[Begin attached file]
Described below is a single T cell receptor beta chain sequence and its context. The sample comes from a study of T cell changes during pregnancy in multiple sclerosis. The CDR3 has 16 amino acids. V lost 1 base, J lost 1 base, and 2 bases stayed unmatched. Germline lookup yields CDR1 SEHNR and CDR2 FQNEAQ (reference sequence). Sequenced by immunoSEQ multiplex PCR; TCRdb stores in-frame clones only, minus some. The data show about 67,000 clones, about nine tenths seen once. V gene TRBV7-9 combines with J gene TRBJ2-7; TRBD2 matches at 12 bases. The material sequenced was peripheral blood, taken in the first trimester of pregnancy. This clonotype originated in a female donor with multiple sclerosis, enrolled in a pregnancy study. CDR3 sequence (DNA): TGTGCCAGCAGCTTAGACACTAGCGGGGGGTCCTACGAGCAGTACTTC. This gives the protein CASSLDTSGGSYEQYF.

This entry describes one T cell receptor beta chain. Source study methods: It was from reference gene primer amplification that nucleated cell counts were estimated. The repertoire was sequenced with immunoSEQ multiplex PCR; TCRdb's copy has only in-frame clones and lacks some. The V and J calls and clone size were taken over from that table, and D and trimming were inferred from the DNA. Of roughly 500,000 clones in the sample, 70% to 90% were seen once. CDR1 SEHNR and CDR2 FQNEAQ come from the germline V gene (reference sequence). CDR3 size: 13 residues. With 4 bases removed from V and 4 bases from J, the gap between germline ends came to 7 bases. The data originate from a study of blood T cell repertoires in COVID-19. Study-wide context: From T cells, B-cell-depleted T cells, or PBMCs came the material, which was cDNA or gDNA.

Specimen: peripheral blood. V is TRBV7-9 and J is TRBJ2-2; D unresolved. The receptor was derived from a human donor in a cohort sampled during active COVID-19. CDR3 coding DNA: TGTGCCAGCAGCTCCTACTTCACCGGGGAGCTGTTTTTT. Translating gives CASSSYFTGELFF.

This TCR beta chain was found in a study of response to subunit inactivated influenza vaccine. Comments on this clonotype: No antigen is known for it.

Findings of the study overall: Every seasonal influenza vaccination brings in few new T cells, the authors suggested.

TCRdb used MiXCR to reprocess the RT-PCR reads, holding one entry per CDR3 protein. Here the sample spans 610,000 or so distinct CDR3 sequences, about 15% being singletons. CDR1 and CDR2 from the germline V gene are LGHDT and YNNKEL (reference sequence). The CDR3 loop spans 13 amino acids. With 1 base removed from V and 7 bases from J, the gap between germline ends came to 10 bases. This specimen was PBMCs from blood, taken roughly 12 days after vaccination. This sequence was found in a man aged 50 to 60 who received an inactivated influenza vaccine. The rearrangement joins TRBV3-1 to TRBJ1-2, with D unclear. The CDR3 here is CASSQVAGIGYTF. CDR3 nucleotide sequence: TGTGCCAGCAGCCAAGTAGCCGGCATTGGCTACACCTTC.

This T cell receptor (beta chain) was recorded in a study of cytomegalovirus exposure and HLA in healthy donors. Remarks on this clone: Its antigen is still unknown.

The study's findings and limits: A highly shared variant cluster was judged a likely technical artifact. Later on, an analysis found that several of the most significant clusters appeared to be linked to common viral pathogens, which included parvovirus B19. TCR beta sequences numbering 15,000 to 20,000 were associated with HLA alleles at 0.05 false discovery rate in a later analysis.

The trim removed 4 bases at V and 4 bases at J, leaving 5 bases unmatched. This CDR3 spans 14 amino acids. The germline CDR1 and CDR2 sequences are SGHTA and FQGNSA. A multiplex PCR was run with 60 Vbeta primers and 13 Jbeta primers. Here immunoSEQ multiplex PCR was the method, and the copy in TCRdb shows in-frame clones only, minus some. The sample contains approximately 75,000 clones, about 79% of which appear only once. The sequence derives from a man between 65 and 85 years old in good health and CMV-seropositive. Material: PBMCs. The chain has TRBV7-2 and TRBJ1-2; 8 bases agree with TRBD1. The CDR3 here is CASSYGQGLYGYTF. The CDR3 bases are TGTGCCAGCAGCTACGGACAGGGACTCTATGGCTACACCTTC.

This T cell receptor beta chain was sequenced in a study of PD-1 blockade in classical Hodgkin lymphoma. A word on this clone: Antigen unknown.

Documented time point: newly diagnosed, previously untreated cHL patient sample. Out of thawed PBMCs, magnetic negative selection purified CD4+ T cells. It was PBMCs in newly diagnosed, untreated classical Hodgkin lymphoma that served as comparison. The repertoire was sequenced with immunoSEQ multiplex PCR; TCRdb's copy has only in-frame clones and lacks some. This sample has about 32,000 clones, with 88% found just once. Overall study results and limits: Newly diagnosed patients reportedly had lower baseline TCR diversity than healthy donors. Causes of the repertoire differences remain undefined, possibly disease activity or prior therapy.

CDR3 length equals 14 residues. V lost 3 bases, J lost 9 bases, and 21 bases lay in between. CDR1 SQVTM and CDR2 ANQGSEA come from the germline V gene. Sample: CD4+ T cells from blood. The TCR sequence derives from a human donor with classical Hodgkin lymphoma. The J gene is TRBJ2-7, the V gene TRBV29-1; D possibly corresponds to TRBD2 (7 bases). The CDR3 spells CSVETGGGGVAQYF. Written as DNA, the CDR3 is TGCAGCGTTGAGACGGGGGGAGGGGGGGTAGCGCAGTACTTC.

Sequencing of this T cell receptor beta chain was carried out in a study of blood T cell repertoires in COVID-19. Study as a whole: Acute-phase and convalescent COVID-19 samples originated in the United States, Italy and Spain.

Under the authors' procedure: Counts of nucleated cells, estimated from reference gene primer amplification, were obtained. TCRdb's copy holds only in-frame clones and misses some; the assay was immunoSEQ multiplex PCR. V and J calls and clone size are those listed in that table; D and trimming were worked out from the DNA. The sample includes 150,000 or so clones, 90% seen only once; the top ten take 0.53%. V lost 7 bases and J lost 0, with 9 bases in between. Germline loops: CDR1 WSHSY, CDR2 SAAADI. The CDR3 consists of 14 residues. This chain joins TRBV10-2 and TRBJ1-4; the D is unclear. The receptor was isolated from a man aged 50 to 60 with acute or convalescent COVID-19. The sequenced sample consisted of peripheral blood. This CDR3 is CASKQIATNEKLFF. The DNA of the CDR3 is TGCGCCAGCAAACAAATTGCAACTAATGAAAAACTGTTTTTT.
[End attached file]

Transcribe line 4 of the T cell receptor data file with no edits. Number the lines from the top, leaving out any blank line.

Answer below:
This TCR beta chain was found in a study of response to subunit inactivated influenza vaccine. Comments on this clonotype: No antigen is known for it.